- 16 June 2023
- 1:00 – 2:00 pm
- Paul Mellon Centre
This paper will trace the history of the Women Artist’s Slide Library (WASL), a slide registry founded to document and discover a history of women’s artistic practice in the UK. The paper will trace the history of the slide library alongside the intense feminist artistic activity in the UK during the 1970s. It will frame this history through the use of slides within this feminist activity and think of the slide as an object of feminist exchange. To do this, I will look at study groups and public slide shows to frame the desire for a centralised slide collection that resulted in the WASL. Case studies of slides being used for feminist exchange, such as in the meetings of the Women’s Workshop of the Artists Union in 1972, a slide presentation by Kate Walker of A Woman’s Place, a 1974 exhibition in a squatted house in South London, and a slide show as part of the Hayward Annual II in 1978, will give examples of slide uses across women’s art practices and organising during the 1970s. It will also introduce examples of slide registries founded by feminist artists in the US that could have acted as influential models for the UK.
The paper will present these activities, both in the UK and US, as important examples of the use of slides within feminist organising practices that formed out of the small group consciousness-raising methods gleaned from the Women’s Liberation Movement, such as the workshop structure, study groups, both small and public, and network making. I will propose that slide registries and slide shows are crucial sites to think about the formation of new spaces and formats through which women’s art and art influenced by feminism took place, leading to foundational networks and groups that developed into and alongside important exhibitions and cooperative spaces of British feminist art history. In this way, I will frame WASL as an integral project of the feminist art movement in the UK.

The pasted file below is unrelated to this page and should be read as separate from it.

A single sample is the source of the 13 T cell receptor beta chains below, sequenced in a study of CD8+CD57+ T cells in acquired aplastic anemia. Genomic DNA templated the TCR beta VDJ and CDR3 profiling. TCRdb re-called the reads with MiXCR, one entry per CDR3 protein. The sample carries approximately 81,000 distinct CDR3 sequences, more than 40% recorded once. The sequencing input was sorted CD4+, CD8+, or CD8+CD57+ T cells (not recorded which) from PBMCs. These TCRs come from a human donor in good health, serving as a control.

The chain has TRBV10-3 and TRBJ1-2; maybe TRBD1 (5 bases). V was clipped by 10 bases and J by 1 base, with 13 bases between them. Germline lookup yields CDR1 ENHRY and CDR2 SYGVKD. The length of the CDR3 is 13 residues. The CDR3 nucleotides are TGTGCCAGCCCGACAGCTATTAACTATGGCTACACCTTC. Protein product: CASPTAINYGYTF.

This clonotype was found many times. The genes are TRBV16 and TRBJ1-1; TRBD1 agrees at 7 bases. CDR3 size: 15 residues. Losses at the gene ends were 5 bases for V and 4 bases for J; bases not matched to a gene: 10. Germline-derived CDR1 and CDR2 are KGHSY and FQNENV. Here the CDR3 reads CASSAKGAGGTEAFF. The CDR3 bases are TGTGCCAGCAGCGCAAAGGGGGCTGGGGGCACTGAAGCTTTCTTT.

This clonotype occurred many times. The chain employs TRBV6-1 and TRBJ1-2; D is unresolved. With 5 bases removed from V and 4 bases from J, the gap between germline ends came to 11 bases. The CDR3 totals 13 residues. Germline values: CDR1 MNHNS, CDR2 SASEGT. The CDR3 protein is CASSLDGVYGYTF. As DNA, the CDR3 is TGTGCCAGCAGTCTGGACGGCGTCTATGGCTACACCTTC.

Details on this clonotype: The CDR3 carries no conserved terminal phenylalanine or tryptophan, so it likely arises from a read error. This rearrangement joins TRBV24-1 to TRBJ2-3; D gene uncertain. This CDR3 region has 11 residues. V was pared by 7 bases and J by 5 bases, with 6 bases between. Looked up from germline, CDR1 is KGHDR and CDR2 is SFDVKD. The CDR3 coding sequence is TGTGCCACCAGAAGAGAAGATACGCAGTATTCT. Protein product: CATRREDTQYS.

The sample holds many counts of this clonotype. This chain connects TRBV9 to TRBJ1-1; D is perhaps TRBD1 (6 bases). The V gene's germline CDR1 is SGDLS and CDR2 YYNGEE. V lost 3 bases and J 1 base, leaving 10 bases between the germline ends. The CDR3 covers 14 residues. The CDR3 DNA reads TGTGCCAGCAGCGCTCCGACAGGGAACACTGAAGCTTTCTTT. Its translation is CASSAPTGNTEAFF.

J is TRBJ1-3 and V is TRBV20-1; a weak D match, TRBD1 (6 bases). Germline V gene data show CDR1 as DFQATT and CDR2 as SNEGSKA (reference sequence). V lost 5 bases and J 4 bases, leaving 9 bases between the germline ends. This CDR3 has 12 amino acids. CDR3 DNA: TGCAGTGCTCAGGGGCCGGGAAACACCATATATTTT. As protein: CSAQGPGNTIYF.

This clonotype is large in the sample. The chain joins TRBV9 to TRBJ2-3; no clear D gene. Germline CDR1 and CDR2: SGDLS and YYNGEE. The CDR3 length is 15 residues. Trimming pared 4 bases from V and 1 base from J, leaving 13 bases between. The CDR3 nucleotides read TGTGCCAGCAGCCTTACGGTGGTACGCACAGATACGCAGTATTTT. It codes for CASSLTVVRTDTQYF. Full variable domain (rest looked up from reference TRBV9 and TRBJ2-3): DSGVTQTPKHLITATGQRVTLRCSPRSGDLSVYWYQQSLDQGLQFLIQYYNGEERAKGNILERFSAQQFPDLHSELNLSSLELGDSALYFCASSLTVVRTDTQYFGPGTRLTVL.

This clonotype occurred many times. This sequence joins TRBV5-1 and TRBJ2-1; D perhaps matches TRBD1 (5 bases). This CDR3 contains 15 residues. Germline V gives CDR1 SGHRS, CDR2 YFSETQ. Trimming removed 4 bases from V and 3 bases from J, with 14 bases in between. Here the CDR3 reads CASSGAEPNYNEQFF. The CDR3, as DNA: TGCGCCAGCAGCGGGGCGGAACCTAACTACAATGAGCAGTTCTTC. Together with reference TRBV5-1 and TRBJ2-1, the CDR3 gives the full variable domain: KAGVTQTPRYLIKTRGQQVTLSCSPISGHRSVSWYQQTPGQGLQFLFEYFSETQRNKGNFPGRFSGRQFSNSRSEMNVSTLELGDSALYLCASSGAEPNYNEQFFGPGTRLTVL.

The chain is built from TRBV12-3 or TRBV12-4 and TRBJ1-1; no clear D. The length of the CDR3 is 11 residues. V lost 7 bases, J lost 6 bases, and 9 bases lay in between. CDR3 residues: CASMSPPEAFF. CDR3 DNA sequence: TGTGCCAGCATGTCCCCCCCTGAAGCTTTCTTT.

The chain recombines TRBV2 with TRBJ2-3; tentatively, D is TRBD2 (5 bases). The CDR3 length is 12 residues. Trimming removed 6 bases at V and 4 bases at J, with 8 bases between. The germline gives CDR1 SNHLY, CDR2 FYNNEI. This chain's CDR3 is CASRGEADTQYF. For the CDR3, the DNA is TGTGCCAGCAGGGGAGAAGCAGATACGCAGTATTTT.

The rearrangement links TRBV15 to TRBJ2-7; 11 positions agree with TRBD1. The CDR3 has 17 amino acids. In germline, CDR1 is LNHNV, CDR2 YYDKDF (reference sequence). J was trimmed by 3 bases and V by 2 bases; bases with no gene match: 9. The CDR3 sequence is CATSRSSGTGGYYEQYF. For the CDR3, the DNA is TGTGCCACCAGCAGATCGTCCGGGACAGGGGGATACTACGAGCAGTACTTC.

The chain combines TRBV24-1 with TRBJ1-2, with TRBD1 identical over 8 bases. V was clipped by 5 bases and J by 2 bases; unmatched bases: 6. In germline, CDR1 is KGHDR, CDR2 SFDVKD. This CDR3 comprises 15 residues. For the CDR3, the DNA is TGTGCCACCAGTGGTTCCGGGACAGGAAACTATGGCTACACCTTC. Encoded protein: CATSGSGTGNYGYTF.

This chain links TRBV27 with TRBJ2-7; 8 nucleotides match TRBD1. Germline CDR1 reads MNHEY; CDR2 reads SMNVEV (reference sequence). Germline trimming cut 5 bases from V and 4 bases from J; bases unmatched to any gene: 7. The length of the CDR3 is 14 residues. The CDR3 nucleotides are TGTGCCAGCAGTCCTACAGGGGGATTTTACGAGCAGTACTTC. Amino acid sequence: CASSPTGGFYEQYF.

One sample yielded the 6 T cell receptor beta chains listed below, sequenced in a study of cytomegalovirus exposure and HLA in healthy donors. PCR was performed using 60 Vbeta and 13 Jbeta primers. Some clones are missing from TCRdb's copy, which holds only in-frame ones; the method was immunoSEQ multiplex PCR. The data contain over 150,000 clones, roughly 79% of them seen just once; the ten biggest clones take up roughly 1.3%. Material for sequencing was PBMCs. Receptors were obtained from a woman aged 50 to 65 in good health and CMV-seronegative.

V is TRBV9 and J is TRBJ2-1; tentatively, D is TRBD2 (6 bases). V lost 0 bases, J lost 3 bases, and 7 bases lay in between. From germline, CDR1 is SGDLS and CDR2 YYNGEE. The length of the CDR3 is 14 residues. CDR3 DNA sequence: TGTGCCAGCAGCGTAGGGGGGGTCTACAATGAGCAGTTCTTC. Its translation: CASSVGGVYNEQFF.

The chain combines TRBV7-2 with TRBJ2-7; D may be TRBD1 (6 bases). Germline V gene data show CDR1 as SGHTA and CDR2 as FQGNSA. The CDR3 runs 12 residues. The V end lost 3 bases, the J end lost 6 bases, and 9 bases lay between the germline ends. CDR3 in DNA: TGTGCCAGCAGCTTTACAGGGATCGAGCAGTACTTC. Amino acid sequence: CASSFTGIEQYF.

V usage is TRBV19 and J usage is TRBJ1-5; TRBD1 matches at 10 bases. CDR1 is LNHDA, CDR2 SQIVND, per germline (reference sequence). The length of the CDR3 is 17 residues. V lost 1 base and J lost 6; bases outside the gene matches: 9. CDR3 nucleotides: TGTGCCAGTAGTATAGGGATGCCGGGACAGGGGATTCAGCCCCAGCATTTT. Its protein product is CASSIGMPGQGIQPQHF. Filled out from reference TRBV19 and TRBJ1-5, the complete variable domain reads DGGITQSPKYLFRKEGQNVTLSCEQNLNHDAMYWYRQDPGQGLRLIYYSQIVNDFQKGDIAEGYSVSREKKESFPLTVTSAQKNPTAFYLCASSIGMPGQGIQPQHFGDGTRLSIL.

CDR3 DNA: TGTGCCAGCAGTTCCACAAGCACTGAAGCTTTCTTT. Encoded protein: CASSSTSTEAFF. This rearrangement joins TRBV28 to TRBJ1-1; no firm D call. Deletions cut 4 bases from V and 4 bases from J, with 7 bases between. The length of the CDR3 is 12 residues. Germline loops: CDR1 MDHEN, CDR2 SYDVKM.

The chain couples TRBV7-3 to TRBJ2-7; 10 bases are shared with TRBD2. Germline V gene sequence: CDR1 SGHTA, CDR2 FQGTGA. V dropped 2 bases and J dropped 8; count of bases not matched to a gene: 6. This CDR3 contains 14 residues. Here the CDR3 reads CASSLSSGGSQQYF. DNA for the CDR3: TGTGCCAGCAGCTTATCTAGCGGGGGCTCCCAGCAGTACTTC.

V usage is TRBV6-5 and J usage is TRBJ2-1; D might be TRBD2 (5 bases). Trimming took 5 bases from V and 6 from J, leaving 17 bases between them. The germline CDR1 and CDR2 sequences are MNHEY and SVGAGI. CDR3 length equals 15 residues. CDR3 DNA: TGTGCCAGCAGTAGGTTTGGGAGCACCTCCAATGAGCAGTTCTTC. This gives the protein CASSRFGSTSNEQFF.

Listing image caption: Courtesy of the Women's Art Library, Special Collections, Goldsmiths University of London
About the speaker
Lily Evans-Hill is a doctoral researcher in art history at the Courtauld Institute of Art. Her work considers the history of feminist collective practices and the women’s liberation movement (WLM) in the UK. She is a member of the Feminist Library collective and currently works alongside the working group of Cinenova, a feminist film distributor. In 2022, she was Pre-doctoral Fellow at the Archives of American Art where her research focused on the history of women’s art registries in the US. Her research is funded by CHASE/AHRC.